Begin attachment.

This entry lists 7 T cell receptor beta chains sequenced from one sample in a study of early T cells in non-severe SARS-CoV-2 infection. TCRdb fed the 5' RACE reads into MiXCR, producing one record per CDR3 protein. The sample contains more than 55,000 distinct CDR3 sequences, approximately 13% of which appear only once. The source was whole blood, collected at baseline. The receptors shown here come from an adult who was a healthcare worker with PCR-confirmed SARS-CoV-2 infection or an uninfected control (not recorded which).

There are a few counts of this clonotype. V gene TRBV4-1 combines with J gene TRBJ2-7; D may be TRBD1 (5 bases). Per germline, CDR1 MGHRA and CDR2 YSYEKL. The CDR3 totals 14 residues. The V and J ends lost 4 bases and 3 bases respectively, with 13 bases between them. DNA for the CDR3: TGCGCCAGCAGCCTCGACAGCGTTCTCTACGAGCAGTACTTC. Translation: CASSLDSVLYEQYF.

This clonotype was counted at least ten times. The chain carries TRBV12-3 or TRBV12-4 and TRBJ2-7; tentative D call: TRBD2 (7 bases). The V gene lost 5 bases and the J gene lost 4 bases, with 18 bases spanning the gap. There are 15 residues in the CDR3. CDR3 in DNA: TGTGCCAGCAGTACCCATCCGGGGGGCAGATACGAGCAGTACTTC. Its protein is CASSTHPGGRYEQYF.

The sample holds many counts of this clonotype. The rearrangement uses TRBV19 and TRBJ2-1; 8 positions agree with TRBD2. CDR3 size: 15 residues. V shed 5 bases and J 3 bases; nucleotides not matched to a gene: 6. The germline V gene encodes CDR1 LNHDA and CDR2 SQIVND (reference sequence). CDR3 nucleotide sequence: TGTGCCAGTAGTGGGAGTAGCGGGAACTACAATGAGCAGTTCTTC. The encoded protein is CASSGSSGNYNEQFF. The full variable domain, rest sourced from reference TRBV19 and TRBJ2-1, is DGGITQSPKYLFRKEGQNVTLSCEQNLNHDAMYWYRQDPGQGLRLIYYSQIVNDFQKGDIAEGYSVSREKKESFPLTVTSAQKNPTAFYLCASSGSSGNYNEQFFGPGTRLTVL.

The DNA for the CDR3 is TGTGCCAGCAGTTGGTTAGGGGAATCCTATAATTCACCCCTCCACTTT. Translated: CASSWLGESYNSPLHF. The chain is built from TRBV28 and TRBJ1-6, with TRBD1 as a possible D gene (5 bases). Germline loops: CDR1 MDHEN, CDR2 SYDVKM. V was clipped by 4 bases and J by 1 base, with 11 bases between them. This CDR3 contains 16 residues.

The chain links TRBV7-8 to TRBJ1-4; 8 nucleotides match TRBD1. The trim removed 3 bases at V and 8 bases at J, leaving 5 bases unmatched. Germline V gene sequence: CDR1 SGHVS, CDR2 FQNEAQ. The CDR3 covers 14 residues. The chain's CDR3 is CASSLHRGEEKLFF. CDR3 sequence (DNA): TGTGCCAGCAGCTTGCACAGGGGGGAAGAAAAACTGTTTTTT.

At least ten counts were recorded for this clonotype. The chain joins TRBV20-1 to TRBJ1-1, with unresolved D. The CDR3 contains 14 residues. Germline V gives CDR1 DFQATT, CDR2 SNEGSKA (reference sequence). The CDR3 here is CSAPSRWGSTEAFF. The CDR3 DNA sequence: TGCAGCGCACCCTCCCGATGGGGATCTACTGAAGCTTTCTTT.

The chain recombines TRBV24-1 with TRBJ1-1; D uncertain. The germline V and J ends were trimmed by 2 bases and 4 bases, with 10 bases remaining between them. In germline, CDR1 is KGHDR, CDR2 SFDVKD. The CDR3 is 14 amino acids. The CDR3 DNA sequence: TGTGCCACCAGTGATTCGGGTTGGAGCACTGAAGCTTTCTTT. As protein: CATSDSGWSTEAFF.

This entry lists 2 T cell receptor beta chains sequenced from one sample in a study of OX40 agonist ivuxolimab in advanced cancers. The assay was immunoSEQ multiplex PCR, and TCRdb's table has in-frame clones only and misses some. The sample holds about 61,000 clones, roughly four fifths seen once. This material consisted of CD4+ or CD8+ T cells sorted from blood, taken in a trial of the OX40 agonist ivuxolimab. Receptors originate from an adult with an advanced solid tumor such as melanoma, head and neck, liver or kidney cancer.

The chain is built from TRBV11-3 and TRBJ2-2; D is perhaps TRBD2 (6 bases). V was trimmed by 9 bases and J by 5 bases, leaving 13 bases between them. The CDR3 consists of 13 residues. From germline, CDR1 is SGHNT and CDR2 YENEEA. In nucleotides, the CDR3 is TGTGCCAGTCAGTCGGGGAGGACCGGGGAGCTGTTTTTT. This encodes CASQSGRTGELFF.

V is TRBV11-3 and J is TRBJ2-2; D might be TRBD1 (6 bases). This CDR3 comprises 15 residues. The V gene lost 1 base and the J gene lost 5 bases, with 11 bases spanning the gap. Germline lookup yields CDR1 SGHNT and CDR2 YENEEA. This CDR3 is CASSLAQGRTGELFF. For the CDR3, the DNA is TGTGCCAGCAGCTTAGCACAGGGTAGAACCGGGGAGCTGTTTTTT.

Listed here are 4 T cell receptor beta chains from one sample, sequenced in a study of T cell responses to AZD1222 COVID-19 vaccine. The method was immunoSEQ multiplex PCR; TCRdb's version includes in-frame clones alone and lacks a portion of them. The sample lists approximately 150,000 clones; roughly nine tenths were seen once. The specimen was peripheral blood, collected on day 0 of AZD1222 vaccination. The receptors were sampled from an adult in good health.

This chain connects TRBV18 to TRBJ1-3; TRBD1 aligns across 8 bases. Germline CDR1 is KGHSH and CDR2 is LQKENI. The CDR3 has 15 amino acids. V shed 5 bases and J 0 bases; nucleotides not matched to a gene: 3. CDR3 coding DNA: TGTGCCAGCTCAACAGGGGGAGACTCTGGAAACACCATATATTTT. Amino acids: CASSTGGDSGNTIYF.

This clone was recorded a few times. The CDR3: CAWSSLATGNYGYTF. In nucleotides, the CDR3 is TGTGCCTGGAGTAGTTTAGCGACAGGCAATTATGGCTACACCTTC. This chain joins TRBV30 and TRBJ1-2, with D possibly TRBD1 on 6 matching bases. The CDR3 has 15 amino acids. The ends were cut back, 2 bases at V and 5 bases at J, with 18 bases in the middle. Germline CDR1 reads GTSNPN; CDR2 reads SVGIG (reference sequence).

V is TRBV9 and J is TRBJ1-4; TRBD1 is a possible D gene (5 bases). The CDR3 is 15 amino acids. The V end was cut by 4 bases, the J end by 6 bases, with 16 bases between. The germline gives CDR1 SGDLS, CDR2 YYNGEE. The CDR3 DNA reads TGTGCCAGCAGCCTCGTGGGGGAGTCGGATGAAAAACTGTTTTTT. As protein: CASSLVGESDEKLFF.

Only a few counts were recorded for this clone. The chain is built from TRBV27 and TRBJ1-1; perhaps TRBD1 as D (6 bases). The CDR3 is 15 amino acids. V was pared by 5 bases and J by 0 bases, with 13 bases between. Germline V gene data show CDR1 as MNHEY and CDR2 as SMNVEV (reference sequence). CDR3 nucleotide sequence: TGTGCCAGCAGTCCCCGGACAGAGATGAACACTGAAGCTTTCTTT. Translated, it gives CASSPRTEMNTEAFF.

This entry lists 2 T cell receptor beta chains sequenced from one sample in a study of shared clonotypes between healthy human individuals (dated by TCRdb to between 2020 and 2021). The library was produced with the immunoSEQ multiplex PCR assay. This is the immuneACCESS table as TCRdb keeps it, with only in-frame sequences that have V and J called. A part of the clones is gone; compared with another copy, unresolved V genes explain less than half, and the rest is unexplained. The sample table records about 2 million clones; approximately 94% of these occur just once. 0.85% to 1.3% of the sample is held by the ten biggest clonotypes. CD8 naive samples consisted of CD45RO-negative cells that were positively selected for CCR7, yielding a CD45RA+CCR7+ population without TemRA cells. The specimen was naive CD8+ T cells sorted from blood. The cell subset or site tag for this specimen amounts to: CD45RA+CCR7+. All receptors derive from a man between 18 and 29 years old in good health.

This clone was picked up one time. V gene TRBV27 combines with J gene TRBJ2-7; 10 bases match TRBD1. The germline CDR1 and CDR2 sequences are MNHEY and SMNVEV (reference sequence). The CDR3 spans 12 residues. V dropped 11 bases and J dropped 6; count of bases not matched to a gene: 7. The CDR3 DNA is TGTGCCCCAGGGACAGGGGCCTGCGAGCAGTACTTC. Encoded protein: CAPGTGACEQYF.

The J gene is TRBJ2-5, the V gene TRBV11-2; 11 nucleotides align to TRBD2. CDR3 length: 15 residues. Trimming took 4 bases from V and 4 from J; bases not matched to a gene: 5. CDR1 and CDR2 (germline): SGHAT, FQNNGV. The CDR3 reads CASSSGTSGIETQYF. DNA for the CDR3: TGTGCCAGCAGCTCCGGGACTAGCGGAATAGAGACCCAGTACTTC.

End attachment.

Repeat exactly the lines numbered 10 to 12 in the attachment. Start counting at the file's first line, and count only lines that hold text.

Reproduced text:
The chain is built from TRBV11-3 and TRBJ2-2; D is perhaps TRBD2 (6 bases). V was trimmed by 9 bases and J by 5 bases, leaving 13 bases between them. The CDR3 consists of 13 residues. From germline, CDR1 is SGHNT and CDR2 YENEEA. In nucleotides, the CDR3 is TGTGCCAGTCAGTCGGGGAGGACCGGGGAGCTGTTTTTT. This encodes CASQSGRTGELFF.

V is TRBV11-3 and J is TRBJ2-2; D might be TRBD1 (6 bases). This CDR3 comprises 15 residues. The V gene lost 1 base and the J gene lost 5 bases, with 11 bases spanning the gap. Germline lookup yields CDR1 SGHNT and CDR2 YENEEA. This CDR3 is CASSLAQGRTGELFF. For the CDR3, the DNA is TGTGCCAGCAGCTTAGCACAGGGTAGAACCGGGGAGCTGTTTTTT.

Listed here are 4 T cell receptor beta chains from one sample, sequenced in a study of T cell responses to AZD1222 COVID-19 vaccine. The method was immunoSEQ multiplex PCR; TCRdb's version includes in-frame clones alone and lacks a portion of them. The sample lists approximately 150,000 clones; roughly nine tenths were seen once. The specimen was peripheral blood, collected on day 0 of AZD1222 vaccination. The receptors were sampled from an adult in good health.